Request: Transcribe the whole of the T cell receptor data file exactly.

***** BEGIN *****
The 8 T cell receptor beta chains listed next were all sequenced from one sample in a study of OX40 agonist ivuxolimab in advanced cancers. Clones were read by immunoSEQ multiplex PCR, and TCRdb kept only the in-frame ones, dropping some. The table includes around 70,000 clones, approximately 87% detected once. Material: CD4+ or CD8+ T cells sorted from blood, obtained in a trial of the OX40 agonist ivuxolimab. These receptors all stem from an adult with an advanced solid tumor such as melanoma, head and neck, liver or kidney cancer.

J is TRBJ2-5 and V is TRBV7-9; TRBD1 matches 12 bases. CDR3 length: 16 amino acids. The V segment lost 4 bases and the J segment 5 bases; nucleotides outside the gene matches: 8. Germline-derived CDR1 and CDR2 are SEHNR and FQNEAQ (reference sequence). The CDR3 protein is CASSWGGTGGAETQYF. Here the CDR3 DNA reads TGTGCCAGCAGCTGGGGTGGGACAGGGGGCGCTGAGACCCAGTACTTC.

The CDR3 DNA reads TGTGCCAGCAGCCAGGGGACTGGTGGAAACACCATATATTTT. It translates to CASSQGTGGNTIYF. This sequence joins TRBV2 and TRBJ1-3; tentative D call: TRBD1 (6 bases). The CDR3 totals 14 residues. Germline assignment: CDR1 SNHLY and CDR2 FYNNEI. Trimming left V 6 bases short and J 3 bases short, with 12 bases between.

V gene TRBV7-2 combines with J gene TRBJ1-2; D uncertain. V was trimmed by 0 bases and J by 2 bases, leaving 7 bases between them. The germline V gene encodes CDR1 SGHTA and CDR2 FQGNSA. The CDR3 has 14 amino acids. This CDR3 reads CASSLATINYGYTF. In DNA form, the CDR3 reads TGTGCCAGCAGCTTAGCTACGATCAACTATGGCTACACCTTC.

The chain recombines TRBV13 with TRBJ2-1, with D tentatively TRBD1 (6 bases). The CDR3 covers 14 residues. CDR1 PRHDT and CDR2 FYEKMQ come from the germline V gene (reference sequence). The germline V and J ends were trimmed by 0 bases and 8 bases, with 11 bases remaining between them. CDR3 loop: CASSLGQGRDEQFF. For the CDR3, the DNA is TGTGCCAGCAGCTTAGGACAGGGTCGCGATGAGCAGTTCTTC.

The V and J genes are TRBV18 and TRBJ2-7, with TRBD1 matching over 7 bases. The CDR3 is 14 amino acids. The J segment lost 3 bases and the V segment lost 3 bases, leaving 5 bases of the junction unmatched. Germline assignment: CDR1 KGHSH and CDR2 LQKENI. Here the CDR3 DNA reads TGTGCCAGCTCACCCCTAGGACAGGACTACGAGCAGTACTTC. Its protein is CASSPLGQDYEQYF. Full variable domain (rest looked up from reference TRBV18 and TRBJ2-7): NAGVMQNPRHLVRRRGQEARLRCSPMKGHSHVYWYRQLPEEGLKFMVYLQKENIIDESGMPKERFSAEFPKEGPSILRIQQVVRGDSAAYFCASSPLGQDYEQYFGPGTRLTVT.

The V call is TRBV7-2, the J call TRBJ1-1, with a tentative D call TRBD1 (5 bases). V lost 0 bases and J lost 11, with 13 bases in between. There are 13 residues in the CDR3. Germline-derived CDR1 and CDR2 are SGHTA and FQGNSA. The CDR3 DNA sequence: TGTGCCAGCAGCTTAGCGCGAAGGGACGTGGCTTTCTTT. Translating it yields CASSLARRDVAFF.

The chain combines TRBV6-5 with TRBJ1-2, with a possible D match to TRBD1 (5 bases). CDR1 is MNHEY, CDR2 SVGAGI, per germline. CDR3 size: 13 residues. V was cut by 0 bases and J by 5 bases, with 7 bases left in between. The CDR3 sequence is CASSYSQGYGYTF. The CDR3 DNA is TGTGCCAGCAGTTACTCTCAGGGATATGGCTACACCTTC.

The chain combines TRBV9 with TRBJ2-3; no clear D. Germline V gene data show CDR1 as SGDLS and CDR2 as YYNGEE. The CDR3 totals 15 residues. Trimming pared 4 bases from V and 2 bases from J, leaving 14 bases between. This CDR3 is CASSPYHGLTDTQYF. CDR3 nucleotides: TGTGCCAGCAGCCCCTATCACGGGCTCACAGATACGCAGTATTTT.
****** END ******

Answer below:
The 8 T cell receptor beta chains listed next were all sequenced from one sample in a study of OX40 agonist ivuxolimab in advanced cancers. Clones were read by immunoSEQ multiplex PCR, and TCRdb kept only the in-frame ones, dropping some. The table includes around 70,000 clones, approximately 87% detected once. Material: CD4+ or CD8+ T cells sorted from blood, obtained in a trial of the OX40 agonist ivuxolimab. These receptors all stem from an adult with an advanced solid tumor such as melanoma, head and neck, liver or kidney cancer.

J is TRBJ2-5 and V is TRBV7-9; TRBD1 matches 12 bases. CDR3 length: 16 amino acids. The V segment lost 4 bases and the J segment 5 bases; nucleotides outside the gene matches: 8. Germline-derived CDR1 and CDR2 are SEHNR and FQNEAQ (reference sequence). The CDR3 protein is CASSWGGTGGAETQYF. Here the CDR3 DNA reads TGTGCCAGCAGCTGGGGTGGGACAGGGGGCGCTGAGACCCAGTACTTC.

The CDR3 DNA reads TGTGCCAGCAGCCAGGGGACTGGTGGAAACACCATATATTTT. It translates to CASSQGTGGNTIYF. This sequence joins TRBV2 and TRBJ1-3; tentative D call: TRBD1 (6 bases). The CDR3 totals 14 residues. Germline assignment: CDR1 SNHLY and CDR2 FYNNEI. Trimming left V 6 bases short and J 3 bases short, with 12 bases between.

V gene TRBV7-2 combines with J gene TRBJ1-2; D uncertain. V was trimmed by 0 bases and J by 2 bases, leaving 7 bases between them. The germline V gene encodes CDR1 SGHTA and CDR2 FQGNSA. The CDR3 has 14 amino acids. This CDR3 reads CASSLATINYGYTF. In DNA form, the CDR3 reads TGTGCCAGCAGCTTAGCTACGATCAACTATGGCTACACCTTC.

The chain recombines TRBV13 with TRBJ2-1, with D tentatively TRBD1 (6 bases). The CDR3 covers 14 residues. CDR1 PRHDT and CDR2 FYEKMQ come from the germline V gene (reference sequence). The germline V and J ends were trimmed by 0 bases and 8 bases, with 11 bases remaining between them. CDR3 loop: CASSLGQGRDEQFF. For the CDR3, the DNA is TGTGCCAGCAGCTTAGGACAGGGTCGCGATGAGCAGTTCTTC.

The V and J genes are TRBV18 and TRBJ2-7, with TRBD1 matching over 7 bases. The CDR3 is 14 amino acids. The J segment lost 3 bases and the V segment lost 3 bases, leaving 5 bases of the junction unmatched. Germline assignment: CDR1 KGHSH and CDR2 LQKENI. Here the CDR3 DNA reads TGTGCCAGCTCACCCCTAGGACAGGACTACGAGCAGTACTTC. Its protein is CASSPLGQDYEQYF. Full variable domain (rest looked up from reference TRBV18 and TRBJ2-7): NAGVMQNPRHLVRRRGQEARLRCSPMKGHSHVYWYRQLPEEGLKFMVYLQKENIIDESGMPKERFSAEFPKEGPSILRIQQVVRGDSAAYFCASSPLGQDYEQYFGPGTRLTVT.

The V call is TRBV7-2, the J call TRBJ1-1, with a tentative D call TRBD1 (5 bases). V lost 0 bases and J lost 11, with 13 bases in between. There are 13 residues in the CDR3. Germline-derived CDR1 and CDR2 are SGHTA and FQGNSA. The CDR3 DNA sequence: TGTGCCAGCAGCTTAGCGCGAAGGGACGTGGCTTTCTTT. Translating it yields CASSLARRDVAFF.

The chain combines TRBV6-5 with TRBJ1-2, with a possible D match to TRBD1 (5 bases). CDR1 is MNHEY, CDR2 SVGAGI, per germline. CDR3 size: 13 residues. V was cut by 0 bases and J by 5 bases, with 7 bases left in between. The CDR3 sequence is CASSYSQGYGYTF. The CDR3 DNA is TGTGCCAGCAGTTACTCTCAGGGATATGGCTACACCTTC.

The chain combines TRBV9 with TRBJ2-3; no clear D. Germline V gene data show CDR1 as SGDLS and CDR2 as YYNGEE. The CDR3 totals 15 residues. Trimming pared 4 bases from V and 2 bases from J, leaving 14 bases between. This CDR3 is CASSPYHGLTDTQYF. CDR3 nucleotides: TGTGCCAGCAGCCCCTATCACGGGCTCACAGATACGCAGTATTTT.